Invitation to a presentation and debate on
The international obligation of non-recognition as a norm of transnational foreign relations law
by Dr Valentina Azarova (Manchester International Law Centre, University of Manchester; Bard College Berlin)
and Dr Antal Berkes (University of Pretoria)
on Thursday 16th May 2019, 14:00-15:30
at Pázmány Péter Catholic University, Faculty of Law and Political Sciences,
1 st floor, room 113, 1088 Budapest, Szentkirályi utca 28-30.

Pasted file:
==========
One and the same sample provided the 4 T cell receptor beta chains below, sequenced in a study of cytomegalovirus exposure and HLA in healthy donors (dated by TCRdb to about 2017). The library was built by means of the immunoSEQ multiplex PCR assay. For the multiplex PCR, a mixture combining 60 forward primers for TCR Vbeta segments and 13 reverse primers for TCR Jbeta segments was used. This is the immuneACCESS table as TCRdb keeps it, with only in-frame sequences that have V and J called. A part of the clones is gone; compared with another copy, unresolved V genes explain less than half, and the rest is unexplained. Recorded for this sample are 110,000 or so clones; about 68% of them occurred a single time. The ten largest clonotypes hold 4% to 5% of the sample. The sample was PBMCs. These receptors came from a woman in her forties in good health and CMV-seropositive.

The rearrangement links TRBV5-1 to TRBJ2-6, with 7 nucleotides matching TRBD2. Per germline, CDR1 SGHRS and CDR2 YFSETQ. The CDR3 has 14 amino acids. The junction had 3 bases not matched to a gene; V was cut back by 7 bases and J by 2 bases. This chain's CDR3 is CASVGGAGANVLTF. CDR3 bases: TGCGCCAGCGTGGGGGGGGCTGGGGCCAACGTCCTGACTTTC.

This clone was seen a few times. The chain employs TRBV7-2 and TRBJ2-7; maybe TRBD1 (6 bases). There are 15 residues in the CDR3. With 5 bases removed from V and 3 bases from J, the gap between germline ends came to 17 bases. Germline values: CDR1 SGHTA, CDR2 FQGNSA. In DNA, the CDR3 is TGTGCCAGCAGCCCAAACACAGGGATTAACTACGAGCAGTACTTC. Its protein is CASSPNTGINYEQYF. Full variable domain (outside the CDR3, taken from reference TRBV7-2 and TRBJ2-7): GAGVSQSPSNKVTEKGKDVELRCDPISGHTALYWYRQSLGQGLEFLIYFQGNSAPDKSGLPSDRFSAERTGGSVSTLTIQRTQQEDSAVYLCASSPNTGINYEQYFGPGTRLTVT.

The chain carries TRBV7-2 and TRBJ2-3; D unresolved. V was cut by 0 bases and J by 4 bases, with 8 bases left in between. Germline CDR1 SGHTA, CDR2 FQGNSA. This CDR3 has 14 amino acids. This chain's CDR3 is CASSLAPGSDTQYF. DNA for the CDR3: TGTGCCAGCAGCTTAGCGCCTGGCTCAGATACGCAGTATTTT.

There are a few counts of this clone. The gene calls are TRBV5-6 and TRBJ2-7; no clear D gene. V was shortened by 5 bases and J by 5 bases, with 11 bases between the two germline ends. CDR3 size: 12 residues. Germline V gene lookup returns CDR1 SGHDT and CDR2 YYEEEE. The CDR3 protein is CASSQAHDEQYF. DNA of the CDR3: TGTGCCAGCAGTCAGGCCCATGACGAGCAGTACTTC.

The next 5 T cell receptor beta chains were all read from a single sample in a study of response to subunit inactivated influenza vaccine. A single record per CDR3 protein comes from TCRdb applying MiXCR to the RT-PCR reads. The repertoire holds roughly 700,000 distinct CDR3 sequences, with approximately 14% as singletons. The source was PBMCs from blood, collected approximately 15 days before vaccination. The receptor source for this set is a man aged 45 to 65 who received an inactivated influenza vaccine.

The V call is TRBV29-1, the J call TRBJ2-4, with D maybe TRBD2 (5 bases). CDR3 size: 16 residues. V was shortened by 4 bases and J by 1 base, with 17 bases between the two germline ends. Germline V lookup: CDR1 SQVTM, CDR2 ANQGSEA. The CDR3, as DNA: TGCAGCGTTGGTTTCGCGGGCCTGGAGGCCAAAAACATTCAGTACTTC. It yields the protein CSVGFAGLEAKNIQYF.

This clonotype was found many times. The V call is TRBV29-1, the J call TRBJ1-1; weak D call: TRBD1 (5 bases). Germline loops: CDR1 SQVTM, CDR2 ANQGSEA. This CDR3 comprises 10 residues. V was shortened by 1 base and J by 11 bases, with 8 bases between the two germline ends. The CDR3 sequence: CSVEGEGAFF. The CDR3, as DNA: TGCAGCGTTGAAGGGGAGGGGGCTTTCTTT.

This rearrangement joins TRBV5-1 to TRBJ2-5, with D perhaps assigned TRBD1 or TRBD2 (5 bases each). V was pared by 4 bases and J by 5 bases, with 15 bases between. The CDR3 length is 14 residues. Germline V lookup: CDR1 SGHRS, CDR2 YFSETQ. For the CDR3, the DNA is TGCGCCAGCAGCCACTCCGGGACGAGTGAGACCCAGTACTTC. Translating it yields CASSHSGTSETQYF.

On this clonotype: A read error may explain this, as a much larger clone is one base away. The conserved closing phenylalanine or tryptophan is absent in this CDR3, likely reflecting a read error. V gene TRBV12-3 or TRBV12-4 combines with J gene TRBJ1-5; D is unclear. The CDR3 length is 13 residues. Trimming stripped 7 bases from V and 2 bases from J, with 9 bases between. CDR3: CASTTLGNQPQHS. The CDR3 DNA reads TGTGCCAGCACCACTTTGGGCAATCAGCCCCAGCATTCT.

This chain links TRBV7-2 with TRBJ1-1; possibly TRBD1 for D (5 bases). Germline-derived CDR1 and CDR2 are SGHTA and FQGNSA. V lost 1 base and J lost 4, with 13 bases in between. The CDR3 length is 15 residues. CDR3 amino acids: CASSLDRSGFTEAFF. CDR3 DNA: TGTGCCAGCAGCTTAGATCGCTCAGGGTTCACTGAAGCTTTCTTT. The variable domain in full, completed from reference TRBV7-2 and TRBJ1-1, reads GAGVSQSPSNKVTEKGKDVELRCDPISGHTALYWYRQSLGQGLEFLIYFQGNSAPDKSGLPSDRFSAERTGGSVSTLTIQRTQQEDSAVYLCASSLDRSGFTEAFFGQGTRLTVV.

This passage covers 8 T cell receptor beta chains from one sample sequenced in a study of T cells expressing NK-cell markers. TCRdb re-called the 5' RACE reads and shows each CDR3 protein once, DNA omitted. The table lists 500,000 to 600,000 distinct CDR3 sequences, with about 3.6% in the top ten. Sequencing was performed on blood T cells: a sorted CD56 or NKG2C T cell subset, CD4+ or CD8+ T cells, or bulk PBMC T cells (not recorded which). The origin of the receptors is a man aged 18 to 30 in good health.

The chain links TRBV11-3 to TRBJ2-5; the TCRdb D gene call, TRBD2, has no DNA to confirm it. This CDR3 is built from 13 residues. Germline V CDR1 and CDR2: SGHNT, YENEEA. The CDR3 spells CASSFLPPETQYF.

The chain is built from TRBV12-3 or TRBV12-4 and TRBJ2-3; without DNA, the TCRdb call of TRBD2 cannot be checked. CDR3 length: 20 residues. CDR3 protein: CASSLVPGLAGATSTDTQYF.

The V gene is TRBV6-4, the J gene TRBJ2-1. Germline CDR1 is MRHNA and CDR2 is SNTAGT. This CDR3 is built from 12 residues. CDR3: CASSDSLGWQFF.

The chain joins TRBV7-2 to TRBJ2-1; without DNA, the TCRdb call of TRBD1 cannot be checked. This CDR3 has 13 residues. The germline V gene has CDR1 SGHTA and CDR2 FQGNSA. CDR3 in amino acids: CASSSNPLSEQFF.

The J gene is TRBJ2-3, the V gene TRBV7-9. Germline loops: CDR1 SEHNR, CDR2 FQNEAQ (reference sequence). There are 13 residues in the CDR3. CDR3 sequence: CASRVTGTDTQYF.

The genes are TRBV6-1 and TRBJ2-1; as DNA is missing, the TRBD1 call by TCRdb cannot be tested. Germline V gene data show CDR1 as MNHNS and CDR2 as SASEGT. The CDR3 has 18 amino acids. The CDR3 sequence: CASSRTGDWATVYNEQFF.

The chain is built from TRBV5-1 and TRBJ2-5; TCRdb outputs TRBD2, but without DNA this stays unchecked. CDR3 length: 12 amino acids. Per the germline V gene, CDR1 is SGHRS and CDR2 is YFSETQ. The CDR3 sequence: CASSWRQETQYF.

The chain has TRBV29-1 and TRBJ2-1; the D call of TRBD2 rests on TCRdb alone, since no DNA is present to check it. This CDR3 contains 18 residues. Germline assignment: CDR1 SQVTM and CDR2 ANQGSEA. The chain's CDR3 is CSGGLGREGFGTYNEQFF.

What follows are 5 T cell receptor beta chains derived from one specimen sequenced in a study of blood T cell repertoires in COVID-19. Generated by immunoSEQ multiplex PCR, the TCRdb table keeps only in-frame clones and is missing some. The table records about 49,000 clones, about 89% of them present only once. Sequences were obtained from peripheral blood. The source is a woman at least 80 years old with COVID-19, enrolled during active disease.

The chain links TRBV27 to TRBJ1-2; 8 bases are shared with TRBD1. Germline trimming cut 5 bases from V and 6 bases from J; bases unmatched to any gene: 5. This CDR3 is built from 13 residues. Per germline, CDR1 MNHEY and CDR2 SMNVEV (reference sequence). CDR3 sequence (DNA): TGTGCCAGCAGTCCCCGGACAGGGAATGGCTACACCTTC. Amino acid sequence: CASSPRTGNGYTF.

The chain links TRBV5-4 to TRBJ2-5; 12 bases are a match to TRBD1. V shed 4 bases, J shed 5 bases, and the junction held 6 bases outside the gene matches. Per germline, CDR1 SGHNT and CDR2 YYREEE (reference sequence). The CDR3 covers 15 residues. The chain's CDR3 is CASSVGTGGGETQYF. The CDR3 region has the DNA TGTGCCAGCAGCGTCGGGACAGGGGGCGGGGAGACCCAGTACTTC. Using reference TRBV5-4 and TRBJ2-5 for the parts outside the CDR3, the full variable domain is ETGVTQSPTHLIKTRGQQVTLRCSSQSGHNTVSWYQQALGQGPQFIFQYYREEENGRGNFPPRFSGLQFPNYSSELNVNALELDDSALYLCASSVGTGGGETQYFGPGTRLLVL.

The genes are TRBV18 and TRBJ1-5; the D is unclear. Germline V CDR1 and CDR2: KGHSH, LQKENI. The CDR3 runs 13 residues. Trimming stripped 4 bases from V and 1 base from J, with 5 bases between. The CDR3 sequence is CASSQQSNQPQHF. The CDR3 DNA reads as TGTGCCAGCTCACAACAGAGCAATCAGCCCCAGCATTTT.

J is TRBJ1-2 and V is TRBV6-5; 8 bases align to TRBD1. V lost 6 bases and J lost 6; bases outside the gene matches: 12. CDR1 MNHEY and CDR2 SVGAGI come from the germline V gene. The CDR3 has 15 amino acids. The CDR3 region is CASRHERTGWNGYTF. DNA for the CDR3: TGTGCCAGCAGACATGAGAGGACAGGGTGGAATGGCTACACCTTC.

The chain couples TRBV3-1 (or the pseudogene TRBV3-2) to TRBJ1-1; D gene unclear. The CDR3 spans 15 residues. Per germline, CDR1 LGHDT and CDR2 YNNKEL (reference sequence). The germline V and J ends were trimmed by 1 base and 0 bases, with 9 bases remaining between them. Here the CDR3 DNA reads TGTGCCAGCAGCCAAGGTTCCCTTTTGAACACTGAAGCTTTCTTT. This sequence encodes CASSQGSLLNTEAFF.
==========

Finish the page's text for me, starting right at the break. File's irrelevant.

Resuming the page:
The presentation explores the customary international law obligation of non-recognition of all third states – a norm that is situated at the interface of international and domestic law and which generates processes of transnational law – and argues that this norm shapes foreign relations law. The obligation of non-recognition is a substantive norm that requires States not to wrongfully recognize and assist in serious breaches of peremptory norms of international law, once they are in contact with a particular wrongdoer, by adopting internal measures to ensure the non-admission of an ‘illegal situation’ and of the factual elements it purports to constitute. The internal measures a State shall adopt in the course of the implementation of the obligation of non-recognition recast foreign relations law as a transnational field in which States, necessitated to uphold the international rule of law, assume the role of de facto enforcers vis-à-vis the wrongdoing state and its accomplices. The aim of the presentation is to galvanise debates on the role of non-recognition in various fields of domestic law.